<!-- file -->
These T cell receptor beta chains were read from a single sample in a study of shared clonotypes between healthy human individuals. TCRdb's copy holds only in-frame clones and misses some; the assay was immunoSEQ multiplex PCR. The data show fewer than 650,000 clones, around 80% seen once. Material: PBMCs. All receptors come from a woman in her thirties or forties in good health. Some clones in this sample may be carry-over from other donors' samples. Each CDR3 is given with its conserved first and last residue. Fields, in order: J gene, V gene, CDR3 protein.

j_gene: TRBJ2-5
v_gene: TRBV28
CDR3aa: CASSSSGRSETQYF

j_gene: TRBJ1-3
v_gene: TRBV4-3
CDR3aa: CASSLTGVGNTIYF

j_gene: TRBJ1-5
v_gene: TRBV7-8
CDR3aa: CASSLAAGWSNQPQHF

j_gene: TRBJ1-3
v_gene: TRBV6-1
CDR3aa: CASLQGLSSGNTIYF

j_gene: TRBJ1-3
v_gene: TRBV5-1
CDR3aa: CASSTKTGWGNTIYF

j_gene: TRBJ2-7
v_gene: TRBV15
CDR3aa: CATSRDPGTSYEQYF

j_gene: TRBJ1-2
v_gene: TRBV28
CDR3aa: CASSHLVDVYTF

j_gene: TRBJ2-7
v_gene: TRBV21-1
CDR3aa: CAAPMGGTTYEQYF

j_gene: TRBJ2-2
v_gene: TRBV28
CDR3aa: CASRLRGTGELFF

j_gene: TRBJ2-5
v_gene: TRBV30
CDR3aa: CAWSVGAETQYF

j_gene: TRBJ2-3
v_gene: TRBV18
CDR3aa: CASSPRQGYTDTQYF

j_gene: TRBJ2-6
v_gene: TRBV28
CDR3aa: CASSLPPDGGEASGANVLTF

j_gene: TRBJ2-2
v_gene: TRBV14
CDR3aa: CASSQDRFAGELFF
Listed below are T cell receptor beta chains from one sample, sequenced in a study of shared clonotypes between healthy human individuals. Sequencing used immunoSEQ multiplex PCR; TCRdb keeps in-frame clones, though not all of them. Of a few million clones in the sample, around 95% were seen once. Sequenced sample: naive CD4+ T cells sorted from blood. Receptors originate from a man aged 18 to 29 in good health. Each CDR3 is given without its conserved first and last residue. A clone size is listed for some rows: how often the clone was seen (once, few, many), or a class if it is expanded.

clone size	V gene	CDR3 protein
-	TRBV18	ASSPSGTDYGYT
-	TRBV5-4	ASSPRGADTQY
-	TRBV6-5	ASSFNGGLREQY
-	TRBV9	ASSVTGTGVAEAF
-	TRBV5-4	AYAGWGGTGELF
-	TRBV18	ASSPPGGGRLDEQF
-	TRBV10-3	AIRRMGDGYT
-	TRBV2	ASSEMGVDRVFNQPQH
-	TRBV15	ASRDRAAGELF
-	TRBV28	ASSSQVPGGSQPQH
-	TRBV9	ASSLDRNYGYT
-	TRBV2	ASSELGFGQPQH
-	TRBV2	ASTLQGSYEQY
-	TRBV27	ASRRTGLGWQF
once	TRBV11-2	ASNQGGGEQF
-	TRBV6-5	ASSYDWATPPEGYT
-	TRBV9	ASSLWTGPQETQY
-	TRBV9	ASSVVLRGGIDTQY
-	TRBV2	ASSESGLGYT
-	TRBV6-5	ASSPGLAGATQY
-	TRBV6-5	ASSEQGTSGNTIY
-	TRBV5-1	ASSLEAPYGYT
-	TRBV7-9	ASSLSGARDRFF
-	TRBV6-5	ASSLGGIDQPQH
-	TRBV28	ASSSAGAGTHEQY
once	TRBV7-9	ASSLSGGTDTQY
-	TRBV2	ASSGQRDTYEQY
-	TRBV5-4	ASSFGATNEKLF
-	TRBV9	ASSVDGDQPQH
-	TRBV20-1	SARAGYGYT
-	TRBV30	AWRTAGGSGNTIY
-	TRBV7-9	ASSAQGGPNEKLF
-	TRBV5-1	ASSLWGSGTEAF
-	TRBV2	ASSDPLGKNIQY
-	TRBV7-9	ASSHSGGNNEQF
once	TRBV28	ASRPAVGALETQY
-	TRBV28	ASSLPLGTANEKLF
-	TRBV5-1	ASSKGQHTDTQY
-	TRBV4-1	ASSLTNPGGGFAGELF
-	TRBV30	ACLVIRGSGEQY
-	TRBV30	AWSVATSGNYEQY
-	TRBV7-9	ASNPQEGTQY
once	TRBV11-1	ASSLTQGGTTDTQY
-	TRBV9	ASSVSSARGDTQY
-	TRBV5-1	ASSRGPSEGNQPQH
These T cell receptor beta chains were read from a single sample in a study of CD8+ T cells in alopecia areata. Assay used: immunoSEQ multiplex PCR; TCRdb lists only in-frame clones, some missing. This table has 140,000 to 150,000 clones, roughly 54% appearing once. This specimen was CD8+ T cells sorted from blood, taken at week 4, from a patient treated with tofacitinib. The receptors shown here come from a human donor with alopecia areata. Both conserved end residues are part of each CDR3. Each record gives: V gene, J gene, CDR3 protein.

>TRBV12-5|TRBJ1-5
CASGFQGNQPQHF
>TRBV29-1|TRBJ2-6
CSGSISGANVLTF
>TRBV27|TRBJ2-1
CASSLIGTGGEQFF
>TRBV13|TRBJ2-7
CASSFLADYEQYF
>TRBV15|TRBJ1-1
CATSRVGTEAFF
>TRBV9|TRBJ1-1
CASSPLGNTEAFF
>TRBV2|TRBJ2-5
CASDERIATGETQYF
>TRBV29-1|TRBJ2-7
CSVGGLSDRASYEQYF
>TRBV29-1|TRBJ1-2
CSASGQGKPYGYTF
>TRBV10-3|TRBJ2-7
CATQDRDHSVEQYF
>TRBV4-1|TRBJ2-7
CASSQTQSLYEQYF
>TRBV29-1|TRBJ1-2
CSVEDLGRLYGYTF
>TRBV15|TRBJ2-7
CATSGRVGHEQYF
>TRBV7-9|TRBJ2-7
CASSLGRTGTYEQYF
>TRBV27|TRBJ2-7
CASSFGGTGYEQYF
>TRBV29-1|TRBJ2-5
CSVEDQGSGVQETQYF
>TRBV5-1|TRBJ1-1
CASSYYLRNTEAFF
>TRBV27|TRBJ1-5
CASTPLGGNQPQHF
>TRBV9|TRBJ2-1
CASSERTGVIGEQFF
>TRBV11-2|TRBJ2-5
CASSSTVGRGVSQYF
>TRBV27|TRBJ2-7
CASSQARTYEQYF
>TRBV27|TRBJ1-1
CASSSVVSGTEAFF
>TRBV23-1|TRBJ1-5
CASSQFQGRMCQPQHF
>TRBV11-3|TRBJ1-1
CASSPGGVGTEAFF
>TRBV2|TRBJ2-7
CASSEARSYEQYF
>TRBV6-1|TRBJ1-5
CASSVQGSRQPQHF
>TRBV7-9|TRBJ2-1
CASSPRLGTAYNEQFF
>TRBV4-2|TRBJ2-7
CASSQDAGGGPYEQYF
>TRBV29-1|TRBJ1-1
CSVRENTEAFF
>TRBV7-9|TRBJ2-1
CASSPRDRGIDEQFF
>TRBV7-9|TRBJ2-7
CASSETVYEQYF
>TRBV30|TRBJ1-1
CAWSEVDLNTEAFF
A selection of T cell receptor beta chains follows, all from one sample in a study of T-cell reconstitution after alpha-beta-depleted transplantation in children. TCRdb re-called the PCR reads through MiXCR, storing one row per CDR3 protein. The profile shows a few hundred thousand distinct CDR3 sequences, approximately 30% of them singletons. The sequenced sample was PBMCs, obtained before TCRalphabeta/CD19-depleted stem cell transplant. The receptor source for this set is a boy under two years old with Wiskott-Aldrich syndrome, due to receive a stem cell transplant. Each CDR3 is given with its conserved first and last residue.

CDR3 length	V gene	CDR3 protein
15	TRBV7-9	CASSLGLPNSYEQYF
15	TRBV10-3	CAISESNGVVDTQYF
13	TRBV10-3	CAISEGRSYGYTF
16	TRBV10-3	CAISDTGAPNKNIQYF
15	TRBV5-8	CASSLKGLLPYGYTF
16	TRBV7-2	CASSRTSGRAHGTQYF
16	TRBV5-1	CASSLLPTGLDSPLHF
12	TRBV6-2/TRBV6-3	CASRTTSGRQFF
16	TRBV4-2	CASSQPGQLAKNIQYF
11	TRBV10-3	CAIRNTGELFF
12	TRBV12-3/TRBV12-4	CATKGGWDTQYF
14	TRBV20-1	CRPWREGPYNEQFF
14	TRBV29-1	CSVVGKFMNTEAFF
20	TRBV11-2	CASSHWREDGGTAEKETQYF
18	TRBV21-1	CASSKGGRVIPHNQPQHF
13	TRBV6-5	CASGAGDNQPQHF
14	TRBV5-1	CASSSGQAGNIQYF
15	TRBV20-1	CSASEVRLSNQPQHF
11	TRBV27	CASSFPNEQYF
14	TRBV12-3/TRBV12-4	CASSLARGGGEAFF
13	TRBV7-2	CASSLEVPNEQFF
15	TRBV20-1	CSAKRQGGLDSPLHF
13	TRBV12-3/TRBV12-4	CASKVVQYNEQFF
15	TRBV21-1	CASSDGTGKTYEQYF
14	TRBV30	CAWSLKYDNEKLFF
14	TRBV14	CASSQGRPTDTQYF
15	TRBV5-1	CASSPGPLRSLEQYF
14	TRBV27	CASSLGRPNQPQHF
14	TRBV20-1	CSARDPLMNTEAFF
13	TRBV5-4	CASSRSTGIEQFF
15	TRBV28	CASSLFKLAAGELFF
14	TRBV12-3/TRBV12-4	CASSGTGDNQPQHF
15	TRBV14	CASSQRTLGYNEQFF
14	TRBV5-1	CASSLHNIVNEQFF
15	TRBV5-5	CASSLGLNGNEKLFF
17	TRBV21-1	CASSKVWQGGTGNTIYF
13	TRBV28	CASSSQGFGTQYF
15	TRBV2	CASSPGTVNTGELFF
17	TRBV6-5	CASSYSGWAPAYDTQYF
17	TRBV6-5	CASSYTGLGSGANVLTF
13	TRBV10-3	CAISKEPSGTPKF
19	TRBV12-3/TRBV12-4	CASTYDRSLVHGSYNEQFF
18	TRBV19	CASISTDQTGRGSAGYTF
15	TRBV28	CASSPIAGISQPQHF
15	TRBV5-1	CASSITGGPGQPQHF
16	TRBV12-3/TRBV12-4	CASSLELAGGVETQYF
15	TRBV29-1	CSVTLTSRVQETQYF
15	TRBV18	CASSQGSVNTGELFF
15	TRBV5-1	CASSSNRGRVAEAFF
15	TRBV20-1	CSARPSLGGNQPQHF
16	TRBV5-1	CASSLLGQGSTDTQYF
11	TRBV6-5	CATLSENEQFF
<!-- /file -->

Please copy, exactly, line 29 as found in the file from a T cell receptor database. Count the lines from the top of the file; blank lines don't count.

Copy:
j_gene: TRBJ2-5